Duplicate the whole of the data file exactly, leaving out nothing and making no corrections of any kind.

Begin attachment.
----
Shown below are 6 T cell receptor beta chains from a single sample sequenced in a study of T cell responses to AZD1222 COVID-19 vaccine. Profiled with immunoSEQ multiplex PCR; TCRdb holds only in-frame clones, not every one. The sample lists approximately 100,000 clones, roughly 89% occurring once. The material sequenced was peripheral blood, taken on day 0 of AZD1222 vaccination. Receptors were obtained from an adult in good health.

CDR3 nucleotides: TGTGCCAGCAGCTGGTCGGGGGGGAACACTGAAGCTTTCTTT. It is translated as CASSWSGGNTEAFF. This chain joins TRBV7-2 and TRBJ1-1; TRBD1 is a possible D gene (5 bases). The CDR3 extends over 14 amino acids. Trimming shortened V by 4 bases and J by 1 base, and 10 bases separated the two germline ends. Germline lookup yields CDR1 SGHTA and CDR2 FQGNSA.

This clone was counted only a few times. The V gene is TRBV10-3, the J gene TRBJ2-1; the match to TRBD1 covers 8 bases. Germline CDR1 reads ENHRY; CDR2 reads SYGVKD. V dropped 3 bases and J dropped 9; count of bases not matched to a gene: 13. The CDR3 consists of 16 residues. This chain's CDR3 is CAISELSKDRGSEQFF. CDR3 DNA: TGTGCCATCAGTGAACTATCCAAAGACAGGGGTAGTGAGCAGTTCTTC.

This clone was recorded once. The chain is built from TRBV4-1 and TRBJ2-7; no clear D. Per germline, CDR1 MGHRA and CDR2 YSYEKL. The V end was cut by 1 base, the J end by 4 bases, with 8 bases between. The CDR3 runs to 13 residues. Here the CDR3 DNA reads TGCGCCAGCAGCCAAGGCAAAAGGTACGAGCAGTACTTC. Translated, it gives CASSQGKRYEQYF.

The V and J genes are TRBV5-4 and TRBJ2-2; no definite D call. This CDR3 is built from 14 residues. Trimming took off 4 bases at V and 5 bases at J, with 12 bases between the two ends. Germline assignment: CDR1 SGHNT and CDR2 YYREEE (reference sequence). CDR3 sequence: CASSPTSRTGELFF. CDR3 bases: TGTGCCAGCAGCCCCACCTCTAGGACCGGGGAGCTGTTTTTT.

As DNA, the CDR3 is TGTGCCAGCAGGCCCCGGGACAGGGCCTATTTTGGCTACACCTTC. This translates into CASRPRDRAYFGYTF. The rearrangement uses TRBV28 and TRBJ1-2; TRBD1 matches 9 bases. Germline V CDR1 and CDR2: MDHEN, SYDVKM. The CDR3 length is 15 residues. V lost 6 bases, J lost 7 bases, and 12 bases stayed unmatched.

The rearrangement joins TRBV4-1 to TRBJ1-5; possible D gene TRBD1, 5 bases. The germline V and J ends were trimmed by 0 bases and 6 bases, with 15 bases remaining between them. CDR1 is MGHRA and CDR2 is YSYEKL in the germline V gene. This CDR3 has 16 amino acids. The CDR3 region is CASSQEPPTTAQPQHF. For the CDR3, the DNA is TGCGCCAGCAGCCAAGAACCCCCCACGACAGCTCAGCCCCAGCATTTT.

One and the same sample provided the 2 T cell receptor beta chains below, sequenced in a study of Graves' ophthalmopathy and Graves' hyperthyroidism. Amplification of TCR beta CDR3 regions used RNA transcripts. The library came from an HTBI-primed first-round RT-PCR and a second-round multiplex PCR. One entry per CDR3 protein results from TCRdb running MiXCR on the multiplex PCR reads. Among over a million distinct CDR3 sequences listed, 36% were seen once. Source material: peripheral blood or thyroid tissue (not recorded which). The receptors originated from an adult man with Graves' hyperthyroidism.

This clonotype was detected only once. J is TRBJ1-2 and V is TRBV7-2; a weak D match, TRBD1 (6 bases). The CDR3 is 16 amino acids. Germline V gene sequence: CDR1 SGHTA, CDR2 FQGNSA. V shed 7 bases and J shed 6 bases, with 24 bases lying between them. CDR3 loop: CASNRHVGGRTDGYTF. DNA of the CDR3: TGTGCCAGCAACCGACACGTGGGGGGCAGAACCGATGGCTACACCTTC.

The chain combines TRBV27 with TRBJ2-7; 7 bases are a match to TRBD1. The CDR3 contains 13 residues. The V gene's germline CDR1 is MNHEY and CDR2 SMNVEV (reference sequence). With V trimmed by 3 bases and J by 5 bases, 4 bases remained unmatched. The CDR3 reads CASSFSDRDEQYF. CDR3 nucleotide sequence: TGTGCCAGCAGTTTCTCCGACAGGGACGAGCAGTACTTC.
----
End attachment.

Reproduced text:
Shown below are 6 T cell receptor beta chains from a single sample sequenced in a study of T cell responses to AZD1222 COVID-19 vaccine. Profiled with immunoSEQ multiplex PCR; TCRdb holds only in-frame clones, not every one. The sample lists approximately 100,000 clones, roughly 89% occurring once. The material sequenced was peripheral blood, taken on day 0 of AZD1222 vaccination. Receptors were obtained from an adult in good health.

CDR3 nucleotides: TGTGCCAGCAGCTGGTCGGGGGGGAACACTGAAGCTTTCTTT. It is translated as CASSWSGGNTEAFF. This chain joins TRBV7-2 and TRBJ1-1; TRBD1 is a possible D gene (5 bases). The CDR3 extends over 14 amino acids. Trimming shortened V by 4 bases and J by 1 base, and 10 bases separated the two germline ends. Germline lookup yields CDR1 SGHTA and CDR2 FQGNSA.

This clone was counted only a few times. The V gene is TRBV10-3, the J gene TRBJ2-1; the match to TRBD1 covers 8 bases. Germline CDR1 reads ENHRY; CDR2 reads SYGVKD. V dropped 3 bases and J dropped 9; count of bases not matched to a gene: 13. The CDR3 consists of 16 residues. This chain's CDR3 is CAISELSKDRGSEQFF. CDR3 DNA: TGTGCCATCAGTGAACTATCCAAAGACAGGGGTAGTGAGCAGTTCTTC.

This clone was recorded once. The chain is built from TRBV4-1 and TRBJ2-7; no clear D. Per germline, CDR1 MGHRA and CDR2 YSYEKL. The V end was cut by 1 base, the J end by 4 bases, with 8 bases between. The CDR3 runs to 13 residues. Here the CDR3 DNA reads TGCGCCAGCAGCCAAGGCAAAAGGTACGAGCAGTACTTC. Translated, it gives CASSQGKRYEQYF.

The V and J genes are TRBV5-4 and TRBJ2-2; no definite D call. This CDR3 is built from 14 residues. Trimming took off 4 bases at V and 5 bases at J, with 12 bases between the two ends. Germline assignment: CDR1 SGHNT and CDR2 YYREEE (reference sequence). CDR3 sequence: CASSPTSRTGELFF. CDR3 bases: TGTGCCAGCAGCCCCACCTCTAGGACCGGGGAGCTGTTTTTT.

As DNA, the CDR3 is TGTGCCAGCAGGCCCCGGGACAGGGCCTATTTTGGCTACACCTTC. This translates into CASRPRDRAYFGYTF. The rearrangement uses TRBV28 and TRBJ1-2; TRBD1 matches 9 bases. Germline V CDR1 and CDR2: MDHEN, SYDVKM. The CDR3 length is 15 residues. V lost 6 bases, J lost 7 bases, and 12 bases stayed unmatched.

The rearrangement joins TRBV4-1 to TRBJ1-5; possible D gene TRBD1, 5 bases. The germline V and J ends were trimmed by 0 bases and 6 bases, with 15 bases remaining between them. CDR1 is MGHRA and CDR2 is YSYEKL in the germline V gene. This CDR3 has 16 amino acids. The CDR3 region is CASSQEPPTTAQPQHF. For the CDR3, the DNA is TGCGCCAGCAGCCAAGAACCCCCCACGACAGCTCAGCCCCAGCATTTT.

One and the same sample provided the 2 T cell receptor beta chains below, sequenced in a study of Graves' ophthalmopathy and Graves' hyperthyroidism. Amplification of TCR beta CDR3 regions used RNA transcripts. The library came from an HTBI-primed first-round RT-PCR and a second-round multiplex PCR. One entry per CDR3 protein results from TCRdb running MiXCR on the multiplex PCR reads. Among over a million distinct CDR3 sequences listed, 36% were seen once. Source material: peripheral blood or thyroid tissue (not recorded which). The receptors originated from an adult man with Graves' hyperthyroidism.

This clonotype was detected only once. J is TRBJ1-2 and V is TRBV7-2; a weak D match, TRBD1 (6 bases). The CDR3 is 16 amino acids. Germline V gene sequence: CDR1 SGHTA, CDR2 FQGNSA. V shed 7 bases and J shed 6 bases, with 24 bases lying between them. CDR3 loop: CASNRHVGGRTDGYTF. DNA of the CDR3: TGTGCCAGCAACCGACACGTGGGGGGCAGAACCGATGGCTACACCTTC.

The chain combines TRBV27 with TRBJ2-7; 7 bases are a match to TRBD1. The CDR3 contains 13 residues. The V gene's germline CDR1 is MNHEY and CDR2 SMNVEV (reference sequence). With V trimmed by 3 bases and J by 5 bases, 4 bases remained unmatched. The CDR3 reads CASSFSDRDEQYF. CDR3 nucleotide sequence: TGTGCCAGCAGTTTCTCCGACAGGGACGAGCAGTACTTC.